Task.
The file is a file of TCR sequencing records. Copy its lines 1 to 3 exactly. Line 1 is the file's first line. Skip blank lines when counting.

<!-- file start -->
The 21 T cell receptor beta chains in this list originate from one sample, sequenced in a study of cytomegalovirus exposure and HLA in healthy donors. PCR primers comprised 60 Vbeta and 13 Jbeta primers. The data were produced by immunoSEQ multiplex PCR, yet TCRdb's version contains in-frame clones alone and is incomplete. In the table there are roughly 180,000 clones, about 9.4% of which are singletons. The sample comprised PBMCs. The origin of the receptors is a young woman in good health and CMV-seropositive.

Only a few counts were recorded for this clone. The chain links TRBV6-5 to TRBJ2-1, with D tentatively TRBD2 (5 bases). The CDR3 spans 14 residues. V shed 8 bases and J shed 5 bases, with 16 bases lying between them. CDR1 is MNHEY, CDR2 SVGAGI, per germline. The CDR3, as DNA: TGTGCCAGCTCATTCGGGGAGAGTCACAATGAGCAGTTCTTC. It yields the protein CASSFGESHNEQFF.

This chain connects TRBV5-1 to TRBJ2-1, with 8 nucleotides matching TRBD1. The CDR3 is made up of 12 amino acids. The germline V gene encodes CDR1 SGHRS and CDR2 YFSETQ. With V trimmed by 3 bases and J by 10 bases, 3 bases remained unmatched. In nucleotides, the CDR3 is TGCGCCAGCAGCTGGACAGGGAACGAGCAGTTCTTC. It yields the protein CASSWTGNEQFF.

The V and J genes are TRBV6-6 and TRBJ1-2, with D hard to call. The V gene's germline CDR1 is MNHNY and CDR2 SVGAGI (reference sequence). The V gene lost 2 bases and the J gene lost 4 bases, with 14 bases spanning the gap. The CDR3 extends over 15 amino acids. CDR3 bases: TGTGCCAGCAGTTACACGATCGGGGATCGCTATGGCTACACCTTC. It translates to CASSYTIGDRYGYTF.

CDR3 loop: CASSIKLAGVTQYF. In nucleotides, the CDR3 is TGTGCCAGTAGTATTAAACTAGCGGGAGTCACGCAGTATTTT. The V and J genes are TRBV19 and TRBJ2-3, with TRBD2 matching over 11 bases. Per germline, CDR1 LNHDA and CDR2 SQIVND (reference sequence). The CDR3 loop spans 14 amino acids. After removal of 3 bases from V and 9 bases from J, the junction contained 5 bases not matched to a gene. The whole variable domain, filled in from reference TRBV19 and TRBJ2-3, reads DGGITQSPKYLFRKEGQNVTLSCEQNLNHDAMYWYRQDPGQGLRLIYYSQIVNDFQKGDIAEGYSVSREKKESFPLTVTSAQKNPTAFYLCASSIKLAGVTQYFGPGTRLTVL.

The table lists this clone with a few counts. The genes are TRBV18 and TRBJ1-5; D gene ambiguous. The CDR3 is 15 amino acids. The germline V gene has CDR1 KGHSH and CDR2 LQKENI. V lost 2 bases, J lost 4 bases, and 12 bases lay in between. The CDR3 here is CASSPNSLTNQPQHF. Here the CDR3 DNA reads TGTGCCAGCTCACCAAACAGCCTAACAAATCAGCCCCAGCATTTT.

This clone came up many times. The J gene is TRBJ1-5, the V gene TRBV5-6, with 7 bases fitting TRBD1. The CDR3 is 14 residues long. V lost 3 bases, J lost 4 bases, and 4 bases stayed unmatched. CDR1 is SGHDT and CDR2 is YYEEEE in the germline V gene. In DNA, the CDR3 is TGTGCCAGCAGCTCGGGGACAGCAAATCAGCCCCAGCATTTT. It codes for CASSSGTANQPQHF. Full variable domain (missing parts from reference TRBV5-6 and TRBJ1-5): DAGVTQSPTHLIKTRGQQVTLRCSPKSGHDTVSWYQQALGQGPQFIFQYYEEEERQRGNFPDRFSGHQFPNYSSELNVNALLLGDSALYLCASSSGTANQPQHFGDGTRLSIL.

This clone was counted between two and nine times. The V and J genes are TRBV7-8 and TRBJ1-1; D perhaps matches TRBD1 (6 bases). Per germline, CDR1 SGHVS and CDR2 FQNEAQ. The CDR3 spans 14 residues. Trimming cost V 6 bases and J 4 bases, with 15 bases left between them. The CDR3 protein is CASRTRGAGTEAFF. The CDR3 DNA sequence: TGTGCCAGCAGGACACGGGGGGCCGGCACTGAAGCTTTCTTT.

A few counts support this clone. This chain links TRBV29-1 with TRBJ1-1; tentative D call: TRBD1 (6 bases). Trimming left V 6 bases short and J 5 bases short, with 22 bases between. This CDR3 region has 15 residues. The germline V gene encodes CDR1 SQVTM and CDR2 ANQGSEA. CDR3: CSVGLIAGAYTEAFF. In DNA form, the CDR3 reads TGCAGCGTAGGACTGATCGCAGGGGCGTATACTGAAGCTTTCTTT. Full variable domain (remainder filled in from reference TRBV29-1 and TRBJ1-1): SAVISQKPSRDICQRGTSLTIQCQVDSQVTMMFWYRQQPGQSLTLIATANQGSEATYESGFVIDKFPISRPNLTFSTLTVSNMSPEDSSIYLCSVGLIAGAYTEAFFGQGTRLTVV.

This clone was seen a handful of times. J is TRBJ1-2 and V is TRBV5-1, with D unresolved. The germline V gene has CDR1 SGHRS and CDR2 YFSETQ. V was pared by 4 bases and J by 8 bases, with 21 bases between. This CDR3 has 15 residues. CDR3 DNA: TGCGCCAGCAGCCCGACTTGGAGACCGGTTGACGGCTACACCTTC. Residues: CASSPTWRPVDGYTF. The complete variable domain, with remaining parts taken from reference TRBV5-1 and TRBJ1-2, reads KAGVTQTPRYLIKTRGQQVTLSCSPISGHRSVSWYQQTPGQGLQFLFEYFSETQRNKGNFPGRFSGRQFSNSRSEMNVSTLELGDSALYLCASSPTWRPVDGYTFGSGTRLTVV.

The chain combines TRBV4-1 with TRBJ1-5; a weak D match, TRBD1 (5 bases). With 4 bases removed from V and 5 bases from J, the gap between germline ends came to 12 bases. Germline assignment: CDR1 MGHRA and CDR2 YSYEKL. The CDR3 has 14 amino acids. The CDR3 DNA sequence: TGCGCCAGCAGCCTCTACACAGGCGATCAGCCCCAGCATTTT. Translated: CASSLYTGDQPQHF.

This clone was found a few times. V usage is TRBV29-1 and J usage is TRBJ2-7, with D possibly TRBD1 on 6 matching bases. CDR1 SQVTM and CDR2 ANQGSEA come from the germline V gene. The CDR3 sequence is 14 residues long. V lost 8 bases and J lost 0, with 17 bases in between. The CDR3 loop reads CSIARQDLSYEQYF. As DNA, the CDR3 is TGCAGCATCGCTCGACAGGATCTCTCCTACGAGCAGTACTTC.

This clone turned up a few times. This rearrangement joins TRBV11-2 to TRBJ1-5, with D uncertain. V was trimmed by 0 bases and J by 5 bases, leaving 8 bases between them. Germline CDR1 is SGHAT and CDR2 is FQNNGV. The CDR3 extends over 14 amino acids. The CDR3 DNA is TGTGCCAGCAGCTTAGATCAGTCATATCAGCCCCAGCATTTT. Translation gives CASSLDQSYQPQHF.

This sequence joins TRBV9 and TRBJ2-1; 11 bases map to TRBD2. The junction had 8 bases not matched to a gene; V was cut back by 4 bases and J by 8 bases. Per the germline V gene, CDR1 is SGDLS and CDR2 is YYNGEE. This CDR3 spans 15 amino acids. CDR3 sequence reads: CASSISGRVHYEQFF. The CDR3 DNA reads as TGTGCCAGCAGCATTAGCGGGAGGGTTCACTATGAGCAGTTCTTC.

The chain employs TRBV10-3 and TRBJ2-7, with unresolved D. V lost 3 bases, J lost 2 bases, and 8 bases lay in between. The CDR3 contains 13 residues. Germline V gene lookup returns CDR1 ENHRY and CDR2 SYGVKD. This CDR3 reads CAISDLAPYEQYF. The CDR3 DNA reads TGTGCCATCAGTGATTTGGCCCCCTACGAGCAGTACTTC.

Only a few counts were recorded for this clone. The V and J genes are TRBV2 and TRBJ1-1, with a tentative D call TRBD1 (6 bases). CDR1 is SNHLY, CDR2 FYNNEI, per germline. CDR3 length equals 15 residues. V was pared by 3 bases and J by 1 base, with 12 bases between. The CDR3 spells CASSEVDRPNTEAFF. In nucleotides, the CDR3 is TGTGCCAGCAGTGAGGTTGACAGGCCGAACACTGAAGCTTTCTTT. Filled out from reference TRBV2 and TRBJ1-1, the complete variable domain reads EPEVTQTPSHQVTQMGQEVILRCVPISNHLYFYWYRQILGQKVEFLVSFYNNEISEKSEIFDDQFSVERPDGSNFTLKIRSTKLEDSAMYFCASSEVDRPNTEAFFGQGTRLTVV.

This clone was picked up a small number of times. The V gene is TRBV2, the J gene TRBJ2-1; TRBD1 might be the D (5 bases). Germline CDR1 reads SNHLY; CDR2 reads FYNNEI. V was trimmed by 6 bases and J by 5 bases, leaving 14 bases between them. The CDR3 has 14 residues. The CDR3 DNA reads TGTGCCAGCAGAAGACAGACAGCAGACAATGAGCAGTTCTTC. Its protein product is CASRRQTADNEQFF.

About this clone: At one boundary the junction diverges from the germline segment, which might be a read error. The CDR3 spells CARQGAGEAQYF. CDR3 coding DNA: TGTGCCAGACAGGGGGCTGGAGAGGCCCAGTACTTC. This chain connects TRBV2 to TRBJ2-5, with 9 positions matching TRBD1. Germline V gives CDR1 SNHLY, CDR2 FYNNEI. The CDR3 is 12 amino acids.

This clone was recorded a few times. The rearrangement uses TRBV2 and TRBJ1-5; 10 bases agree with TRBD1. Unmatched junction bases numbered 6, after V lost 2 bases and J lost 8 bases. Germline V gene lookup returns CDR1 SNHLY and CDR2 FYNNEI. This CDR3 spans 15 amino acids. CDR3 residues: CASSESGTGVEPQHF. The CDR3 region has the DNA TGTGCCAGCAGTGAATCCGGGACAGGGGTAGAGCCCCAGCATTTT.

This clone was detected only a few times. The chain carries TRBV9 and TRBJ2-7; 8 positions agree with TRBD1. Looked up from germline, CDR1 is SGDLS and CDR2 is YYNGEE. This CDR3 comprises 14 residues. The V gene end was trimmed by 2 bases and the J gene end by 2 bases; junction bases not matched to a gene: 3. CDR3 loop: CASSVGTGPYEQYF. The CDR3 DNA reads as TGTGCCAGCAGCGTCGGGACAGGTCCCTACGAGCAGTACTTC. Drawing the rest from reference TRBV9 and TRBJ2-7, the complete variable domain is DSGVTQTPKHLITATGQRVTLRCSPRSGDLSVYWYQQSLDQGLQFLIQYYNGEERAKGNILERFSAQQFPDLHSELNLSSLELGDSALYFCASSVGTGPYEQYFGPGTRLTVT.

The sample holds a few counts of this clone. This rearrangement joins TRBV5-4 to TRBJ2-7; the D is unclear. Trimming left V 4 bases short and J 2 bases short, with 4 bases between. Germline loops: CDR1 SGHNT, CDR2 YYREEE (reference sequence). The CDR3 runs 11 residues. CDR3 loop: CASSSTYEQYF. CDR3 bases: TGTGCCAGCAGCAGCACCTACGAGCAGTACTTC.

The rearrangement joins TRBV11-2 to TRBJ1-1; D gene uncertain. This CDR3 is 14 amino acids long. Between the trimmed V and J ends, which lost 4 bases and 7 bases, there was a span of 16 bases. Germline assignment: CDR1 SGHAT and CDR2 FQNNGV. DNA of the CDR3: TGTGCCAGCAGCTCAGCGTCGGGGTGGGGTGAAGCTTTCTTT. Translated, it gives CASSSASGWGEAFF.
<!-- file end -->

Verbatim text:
The 21 T cell receptor beta chains in this list originate from one sample, sequenced in a study of cytomegalovirus exposure and HLA in healthy donors. PCR primers comprised 60 Vbeta and 13 Jbeta primers. The data were produced by immunoSEQ multiplex PCR, yet TCRdb's version contains in-frame clones alone and is incomplete. In the table there are roughly 180,000 clones, about 9.4% of which are singletons. The sample comprised PBMCs. The origin of the receptors is a young woman in good health and CMV-seropositive.

Only a few counts were recorded for this clone. The chain links TRBV6-5 to TRBJ2-1, with D tentatively TRBD2 (5 bases). The CDR3 spans 14 residues. V shed 8 bases and J shed 5 bases, with 16 bases lying between them. CDR1 is MNHEY, CDR2 SVGAGI, per germline. The CDR3, as DNA: TGTGCCAGCTCATTCGGGGAGAGTCACAATGAGCAGTTCTTC. It yields the protein CASSFGESHNEQFF.

This chain connects TRBV5-1 to TRBJ2-1, with 8 nucleotides matching TRBD1. The CDR3 is made up of 12 amino acids. The germline V gene encodes CDR1 SGHRS and CDR2 YFSETQ. With V trimmed by 3 bases and J by 10 bases, 3 bases remained unmatched. In nucleotides, the CDR3 is TGCGCCAGCAGCTGGACAGGGAACGAGCAGTTCTTC. It yields the protein CASSWTGNEQFF.